Halloween is a time filled with spooky decorations, fun costumes, endless amounts of candy, and all things creepy crawly. It's also the most-celebrated American holiday, but most people don’t know much about the history of Halloween. That's why today, I’ve gathered a few fun facts that have to do with Halloween.
- Halloween originated from an ancient Celtic festival over 2,000 years ago. It was believed that the dead returned to earth on October 31st (the eve of the Celtic New Year). They lit bonfires and wore costumes to ward off ghosts.
- Ever wonder why black and orange are associated with Halloween? Orange signals the harvest of autumn, while black symbolizes darkness and death.
- Trick-or-treating has been around since medieval times. It was inspired by the English tradition of "souling," which involved children going door-to-door on All Souls Day to offer prayers for deceased loved ones in exchange for food.
- Americans buy enough candy to fill up, not just one, but six Titanic-sized boats.
- Silly string is banned during Halloween in Hollywood as it was pronounced a public safety hazard and environmental threat. If you do decide you want to have it out, it'll come with a hefty fine of $1,000.
- Most of your pumpkin products come from Illinois. They harvest 3-5 times more pumpkins than any other state. Much of their harvest goes into making pumpkin pie filling and other processing uses.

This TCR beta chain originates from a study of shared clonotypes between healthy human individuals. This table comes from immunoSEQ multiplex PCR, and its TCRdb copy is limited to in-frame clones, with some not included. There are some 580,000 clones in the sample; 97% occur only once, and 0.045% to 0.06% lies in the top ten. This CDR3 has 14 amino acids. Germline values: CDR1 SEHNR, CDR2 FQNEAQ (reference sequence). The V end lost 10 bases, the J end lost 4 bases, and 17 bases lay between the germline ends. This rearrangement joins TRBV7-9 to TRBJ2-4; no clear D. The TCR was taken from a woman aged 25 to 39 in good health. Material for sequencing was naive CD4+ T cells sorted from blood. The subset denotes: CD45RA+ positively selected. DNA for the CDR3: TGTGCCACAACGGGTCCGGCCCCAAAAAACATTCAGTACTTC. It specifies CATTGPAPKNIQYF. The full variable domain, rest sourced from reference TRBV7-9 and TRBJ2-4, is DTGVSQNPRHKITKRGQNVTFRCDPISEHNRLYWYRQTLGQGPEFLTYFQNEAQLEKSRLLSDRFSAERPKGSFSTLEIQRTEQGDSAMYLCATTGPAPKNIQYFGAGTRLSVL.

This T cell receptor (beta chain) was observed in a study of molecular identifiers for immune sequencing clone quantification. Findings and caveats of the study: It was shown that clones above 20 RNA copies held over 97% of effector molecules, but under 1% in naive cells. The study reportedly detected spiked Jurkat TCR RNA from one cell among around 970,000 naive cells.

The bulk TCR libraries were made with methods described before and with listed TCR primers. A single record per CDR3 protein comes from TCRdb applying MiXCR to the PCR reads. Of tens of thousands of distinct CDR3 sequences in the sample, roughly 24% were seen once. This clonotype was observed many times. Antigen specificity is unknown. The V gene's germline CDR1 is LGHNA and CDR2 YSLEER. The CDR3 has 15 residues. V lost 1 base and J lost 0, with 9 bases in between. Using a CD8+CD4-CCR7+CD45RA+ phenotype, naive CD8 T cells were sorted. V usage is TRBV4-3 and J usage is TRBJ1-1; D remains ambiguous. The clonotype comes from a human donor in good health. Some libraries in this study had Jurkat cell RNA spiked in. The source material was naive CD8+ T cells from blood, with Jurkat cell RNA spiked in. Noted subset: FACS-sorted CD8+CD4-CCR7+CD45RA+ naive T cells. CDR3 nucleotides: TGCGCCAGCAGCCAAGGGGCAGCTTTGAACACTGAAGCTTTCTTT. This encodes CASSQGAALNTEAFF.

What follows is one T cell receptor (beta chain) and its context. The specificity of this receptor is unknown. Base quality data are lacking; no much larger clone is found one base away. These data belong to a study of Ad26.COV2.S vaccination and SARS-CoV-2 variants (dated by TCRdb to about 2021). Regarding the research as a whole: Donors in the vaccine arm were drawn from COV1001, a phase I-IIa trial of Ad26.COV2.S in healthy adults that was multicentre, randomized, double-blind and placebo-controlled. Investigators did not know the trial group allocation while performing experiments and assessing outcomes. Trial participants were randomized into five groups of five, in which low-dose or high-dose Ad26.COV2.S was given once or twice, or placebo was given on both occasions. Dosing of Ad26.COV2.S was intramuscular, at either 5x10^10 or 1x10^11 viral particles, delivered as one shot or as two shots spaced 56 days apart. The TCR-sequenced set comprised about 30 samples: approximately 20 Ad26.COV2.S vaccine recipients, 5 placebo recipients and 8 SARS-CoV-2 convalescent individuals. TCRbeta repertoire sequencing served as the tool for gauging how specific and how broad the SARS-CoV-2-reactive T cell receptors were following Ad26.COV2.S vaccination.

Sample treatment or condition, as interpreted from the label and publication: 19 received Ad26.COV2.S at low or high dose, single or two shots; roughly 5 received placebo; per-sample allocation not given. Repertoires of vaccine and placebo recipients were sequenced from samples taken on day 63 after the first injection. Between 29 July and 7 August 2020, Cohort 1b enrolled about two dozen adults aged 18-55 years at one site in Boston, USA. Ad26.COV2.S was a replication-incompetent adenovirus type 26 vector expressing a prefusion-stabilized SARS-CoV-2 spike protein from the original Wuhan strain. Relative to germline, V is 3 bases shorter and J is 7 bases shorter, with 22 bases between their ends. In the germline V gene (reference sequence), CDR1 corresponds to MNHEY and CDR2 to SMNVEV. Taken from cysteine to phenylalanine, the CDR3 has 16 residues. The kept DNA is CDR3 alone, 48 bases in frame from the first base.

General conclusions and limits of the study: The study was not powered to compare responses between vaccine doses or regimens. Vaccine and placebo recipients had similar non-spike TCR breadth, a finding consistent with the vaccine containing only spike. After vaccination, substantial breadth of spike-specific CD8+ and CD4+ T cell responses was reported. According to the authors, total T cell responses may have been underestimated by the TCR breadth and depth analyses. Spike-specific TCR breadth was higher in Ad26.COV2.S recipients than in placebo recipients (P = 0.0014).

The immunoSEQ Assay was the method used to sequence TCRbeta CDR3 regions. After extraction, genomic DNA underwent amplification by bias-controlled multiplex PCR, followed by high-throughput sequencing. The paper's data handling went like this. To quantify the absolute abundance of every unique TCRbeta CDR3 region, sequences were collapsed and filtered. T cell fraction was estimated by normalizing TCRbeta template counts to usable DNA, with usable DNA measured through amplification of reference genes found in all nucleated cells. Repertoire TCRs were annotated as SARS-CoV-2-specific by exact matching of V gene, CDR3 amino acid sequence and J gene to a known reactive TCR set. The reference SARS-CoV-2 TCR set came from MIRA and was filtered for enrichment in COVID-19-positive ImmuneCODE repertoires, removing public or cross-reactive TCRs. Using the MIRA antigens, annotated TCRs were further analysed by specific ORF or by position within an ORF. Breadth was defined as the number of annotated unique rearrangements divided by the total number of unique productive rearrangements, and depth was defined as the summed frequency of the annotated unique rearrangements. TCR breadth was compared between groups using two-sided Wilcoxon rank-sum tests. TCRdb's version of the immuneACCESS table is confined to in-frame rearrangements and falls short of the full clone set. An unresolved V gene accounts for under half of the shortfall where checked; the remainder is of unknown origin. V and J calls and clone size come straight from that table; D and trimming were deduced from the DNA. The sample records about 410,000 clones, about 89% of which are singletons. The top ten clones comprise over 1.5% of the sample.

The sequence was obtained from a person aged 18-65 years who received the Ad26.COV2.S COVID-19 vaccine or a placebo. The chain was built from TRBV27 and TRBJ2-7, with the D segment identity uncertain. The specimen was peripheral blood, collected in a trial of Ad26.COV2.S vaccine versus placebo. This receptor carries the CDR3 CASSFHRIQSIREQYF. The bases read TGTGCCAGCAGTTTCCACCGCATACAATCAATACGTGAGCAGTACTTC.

- Irish immigrants actually brought Halloween to the United States as they fled from Ireland during the potato famine in the mid-1800s.
- Jack-o-lanterns were inspired by an Irish legend. The legend tells the story of a man named Stingy Jack who fooled the devil, and in turn, he was forced to walk the Earth with just a lump of burning coal in a hollowed-out turnip to light his way. The Irish called him "Jack of the Lantern."
- Pumpkins are actually a fruit, more specifically, a type of squash.
- Potatoes were the first "pumpkin." In Ireland, where the jack-o’-lantern was created, people used to use vegetables since they were more readily available. Americans are the ones who changed it to pumpkins.
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